The counter-based combat swaps out the feel of a trained fighter for a kerb-stomping brawler, dishing out ugly fist-swinging thumps that crunch enemies underhand like someone dropping rocks on a meringue. Early fights are tough because you lack the abilities to deal with knife-waving thugs, or Warcriers who buff surrounding enemies. It’s a slog just to make it through a small gang. Unlock a few counters though, to use enemies’ weapons against them or pull off insta-kill moves on stunned foes, and suddenly you start to dominate. If you like satisfying progression then building out Max to take apart a crowd of War Boys in a handful of devastatingly considered blows is just the best.
It’s the same with the car. Early road tussles can feel a little like you've cycled out into the fast lane of the motorway with nothing but a pokey stick and a lot of ambition. But, by the time you've kitted out the Magnum Opus with better armour, spikes, engines and more, you’re smashing opposition off the road, blowing up fuel tanks with drive-by shotgun blasts and pulling drivers from their seats with the game’s signature harpoon.
It’s expanding and developing your tools that make this game sing. Even friendly bases have their own upgrade tree that provide another layer of options to play with. Things might start with you as the victim in a threatening world, but it's not long before you craft Max to become the danger instead. One minute you're fighting to make it from A to B, the next you’re flattening all in your path, rolling with the blows and improvising on the fly. Do you snipe an enemy base’s defence from afar, drive past, hell-for-leather, pulling down sentry towers using the harpoon without stopping, or sneak through a gap in the wall a local told you about?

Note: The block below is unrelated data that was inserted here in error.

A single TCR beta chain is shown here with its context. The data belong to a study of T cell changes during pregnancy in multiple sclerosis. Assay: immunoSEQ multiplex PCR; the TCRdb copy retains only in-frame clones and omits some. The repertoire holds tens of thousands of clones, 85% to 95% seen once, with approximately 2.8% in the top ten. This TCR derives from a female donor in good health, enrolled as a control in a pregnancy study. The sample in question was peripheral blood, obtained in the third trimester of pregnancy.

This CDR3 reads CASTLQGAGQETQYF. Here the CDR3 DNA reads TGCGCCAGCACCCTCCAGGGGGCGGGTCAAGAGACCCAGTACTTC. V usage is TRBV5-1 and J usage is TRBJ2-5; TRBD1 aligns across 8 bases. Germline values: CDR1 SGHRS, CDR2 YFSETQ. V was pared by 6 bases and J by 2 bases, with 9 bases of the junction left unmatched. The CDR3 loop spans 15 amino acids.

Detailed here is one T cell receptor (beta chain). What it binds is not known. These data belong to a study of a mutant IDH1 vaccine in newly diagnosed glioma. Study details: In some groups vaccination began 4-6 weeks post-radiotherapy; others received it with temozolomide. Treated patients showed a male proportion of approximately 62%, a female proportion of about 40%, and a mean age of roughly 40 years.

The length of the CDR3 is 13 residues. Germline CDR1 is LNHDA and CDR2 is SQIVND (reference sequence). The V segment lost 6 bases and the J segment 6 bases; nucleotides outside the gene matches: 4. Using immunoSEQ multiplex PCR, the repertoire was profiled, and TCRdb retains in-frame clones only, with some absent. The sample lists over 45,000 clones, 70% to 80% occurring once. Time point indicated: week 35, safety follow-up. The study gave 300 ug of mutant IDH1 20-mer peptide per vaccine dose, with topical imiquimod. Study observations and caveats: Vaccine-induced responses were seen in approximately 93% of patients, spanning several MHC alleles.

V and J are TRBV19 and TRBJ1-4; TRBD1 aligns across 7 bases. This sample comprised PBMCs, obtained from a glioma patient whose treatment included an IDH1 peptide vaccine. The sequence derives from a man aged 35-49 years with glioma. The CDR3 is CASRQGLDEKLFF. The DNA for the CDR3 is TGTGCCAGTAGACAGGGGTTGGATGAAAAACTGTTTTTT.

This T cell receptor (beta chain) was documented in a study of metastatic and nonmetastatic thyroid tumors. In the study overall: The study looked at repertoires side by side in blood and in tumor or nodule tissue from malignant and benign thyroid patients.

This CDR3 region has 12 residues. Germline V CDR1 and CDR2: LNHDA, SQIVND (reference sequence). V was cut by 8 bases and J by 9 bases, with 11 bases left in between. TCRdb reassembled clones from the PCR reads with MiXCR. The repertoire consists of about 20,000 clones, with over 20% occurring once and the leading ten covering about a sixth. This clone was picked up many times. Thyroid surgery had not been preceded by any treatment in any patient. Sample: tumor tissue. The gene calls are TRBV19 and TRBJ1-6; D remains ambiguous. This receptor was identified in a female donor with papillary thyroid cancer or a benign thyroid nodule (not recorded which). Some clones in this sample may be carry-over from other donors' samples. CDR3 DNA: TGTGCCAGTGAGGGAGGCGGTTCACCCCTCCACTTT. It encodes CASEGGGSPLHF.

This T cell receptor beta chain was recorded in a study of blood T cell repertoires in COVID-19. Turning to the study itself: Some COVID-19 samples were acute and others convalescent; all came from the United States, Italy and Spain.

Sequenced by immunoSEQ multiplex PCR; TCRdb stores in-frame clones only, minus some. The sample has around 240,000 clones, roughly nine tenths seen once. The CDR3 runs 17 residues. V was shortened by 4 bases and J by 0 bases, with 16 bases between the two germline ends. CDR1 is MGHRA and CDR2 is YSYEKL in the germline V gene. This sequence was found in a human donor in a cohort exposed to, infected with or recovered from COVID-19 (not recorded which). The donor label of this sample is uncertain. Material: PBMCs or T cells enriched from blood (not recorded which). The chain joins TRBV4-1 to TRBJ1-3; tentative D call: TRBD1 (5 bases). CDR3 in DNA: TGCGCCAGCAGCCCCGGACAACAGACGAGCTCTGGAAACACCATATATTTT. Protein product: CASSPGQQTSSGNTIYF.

There are a few things that don't get better over time. There’s a bizarre, apparently random use of the DualShock speaker for sound effects that can distractingly break immersion, for example. A sprinkling of Australian accents add an otherworldly magic whenever used, but only really serve to highlight the blandness of the cookie cutter American voices filling the majority of the game. The camera also struggles in tight spaces, causing problems if a fight tumbles into a corridor or shipping crate.
Perhaps the biggest failing here, though, is Warner’s apparent lack of faith in what it has (hello minimal advertising, last minute review code and that suicidal MGS5-matching release date). This may not be breaking any new ground but it’s a satisfying experience with plenty to do. By the time I'd finished the main story I'd clocked 38 hours and apparently completed 39% (!). The main story, despite its mundane crux, does ultimately deliver a worthy climax (it'd be spoilers to say more) before returning you to a still daunting map full of bases, side quests, diversions and everything else to mop up. The plot might barely exist for the majority of the game, while direction and focus takes its time to come together, but none of that matters. Just being in the world is enough. You are Mad Max, a violent stranger roaring across the wasteland in a cloud of dust and violence.
This game was reviewed on PS4.